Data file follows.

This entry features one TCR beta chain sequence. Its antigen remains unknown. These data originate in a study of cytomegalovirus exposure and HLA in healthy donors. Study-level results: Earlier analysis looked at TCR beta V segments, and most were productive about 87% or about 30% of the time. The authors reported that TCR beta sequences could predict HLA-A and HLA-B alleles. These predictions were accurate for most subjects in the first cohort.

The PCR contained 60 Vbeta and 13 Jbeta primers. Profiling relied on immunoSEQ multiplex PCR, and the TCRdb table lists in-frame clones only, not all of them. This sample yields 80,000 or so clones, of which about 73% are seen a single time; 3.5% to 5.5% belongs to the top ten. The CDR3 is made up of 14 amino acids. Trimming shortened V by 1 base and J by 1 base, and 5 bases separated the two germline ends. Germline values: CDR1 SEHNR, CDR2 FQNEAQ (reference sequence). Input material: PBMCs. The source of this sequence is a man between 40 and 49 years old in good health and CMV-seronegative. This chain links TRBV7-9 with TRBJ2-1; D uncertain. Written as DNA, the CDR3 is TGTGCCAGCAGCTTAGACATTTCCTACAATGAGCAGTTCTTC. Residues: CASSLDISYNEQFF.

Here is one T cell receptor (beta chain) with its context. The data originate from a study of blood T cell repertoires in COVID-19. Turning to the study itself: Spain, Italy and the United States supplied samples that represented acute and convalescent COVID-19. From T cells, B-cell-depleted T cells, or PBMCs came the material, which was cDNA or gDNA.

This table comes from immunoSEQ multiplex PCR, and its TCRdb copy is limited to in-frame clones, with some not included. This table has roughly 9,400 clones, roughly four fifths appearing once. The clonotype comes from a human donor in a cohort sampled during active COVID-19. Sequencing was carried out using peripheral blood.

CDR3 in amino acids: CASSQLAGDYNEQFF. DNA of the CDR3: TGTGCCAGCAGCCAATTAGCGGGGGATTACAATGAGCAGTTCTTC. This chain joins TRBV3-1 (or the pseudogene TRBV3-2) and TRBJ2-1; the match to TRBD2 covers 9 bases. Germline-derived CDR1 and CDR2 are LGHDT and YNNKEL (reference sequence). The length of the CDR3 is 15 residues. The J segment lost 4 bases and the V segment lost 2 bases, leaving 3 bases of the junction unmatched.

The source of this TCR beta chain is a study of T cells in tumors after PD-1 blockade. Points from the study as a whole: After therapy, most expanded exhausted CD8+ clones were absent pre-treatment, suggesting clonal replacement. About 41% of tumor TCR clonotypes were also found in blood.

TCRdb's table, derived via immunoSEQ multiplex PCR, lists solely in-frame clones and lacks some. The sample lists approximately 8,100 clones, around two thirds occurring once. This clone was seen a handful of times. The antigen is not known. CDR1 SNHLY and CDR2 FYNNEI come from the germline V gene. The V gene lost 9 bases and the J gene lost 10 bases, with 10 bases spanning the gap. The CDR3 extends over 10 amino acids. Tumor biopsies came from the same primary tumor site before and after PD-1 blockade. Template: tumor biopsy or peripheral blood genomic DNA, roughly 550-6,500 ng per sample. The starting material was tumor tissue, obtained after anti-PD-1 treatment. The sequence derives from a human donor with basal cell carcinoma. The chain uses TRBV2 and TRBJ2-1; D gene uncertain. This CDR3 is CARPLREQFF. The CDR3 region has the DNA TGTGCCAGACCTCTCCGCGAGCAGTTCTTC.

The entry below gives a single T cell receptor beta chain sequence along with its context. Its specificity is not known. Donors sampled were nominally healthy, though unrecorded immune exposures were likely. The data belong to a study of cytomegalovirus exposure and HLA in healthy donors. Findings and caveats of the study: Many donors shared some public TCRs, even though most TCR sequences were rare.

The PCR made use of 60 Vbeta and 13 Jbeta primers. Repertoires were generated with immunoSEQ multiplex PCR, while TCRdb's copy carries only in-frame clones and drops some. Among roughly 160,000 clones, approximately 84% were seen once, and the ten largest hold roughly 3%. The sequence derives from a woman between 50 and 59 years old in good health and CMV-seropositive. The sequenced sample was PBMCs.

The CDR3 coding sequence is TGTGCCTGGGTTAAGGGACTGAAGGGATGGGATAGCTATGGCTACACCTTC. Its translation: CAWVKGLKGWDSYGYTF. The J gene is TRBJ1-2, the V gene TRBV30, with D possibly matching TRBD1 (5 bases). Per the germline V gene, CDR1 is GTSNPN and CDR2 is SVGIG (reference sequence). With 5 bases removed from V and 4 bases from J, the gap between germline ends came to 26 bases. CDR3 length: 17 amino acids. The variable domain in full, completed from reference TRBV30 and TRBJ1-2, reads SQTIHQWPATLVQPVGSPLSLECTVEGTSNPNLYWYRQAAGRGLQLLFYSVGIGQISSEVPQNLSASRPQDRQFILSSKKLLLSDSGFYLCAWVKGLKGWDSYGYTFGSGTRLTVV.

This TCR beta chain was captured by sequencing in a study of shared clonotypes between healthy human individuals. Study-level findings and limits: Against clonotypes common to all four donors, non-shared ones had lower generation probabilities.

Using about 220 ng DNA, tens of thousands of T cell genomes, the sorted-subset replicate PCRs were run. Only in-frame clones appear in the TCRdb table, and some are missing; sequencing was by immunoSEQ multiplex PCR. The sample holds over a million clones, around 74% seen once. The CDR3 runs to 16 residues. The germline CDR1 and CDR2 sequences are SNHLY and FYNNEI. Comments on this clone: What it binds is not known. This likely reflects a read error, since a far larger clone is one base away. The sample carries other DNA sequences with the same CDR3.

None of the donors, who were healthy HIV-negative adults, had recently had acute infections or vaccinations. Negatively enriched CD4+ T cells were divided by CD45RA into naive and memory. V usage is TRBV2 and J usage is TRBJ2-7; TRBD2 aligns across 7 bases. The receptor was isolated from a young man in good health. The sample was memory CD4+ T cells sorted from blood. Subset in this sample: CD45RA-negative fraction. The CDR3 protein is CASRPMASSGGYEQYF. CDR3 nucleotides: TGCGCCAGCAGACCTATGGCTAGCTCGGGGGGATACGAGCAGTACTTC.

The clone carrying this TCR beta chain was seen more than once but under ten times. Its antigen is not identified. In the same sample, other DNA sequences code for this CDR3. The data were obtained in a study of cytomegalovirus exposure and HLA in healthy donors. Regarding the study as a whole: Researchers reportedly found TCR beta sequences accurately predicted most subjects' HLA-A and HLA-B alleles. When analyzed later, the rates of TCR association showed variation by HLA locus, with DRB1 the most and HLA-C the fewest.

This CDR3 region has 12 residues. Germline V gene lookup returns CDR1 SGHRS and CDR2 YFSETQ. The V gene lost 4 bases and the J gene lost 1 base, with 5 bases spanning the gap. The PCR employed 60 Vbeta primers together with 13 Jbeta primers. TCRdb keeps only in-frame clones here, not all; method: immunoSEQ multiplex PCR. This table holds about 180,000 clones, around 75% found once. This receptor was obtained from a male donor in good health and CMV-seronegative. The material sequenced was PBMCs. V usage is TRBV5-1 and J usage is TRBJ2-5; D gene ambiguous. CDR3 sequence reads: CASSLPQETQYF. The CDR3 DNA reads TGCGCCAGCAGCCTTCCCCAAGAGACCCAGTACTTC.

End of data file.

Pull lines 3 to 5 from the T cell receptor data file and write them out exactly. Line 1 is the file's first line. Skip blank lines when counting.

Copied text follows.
Here is one T cell receptor (beta chain) with its context. The data originate from a study of blood T cell repertoires in COVID-19. Turning to the study itself: Spain, Italy and the United States supplied samples that represented acute and convalescent COVID-19. From T cells, B-cell-depleted T cells, or PBMCs came the material, which was cDNA or gDNA.

This table comes from immunoSEQ multiplex PCR, and its TCRdb copy is limited to in-frame clones, with some not included. This table has roughly 9,400 clones, roughly four fifths appearing once. The clonotype comes from a human donor in a cohort sampled during active COVID-19. Sequencing was carried out using peripheral blood.

CDR3 in amino acids: CASSQLAGDYNEQFF. DNA of the CDR3: TGTGCCAGCAGCCAATTAGCGGGGGATTACAATGAGCAGTTCTTC. This chain joins TRBV3-1 (or the pseudogene TRBV3-2) and TRBJ2-1; the match to TRBD2 covers 9 bases. Germline-derived CDR1 and CDR2 are LGHDT and YNNKEL (reference sequence). The length of the CDR3 is 15 residues. The J segment lost 4 bases and the V segment lost 2 bases, leaving 3 bases of the junction unmatched.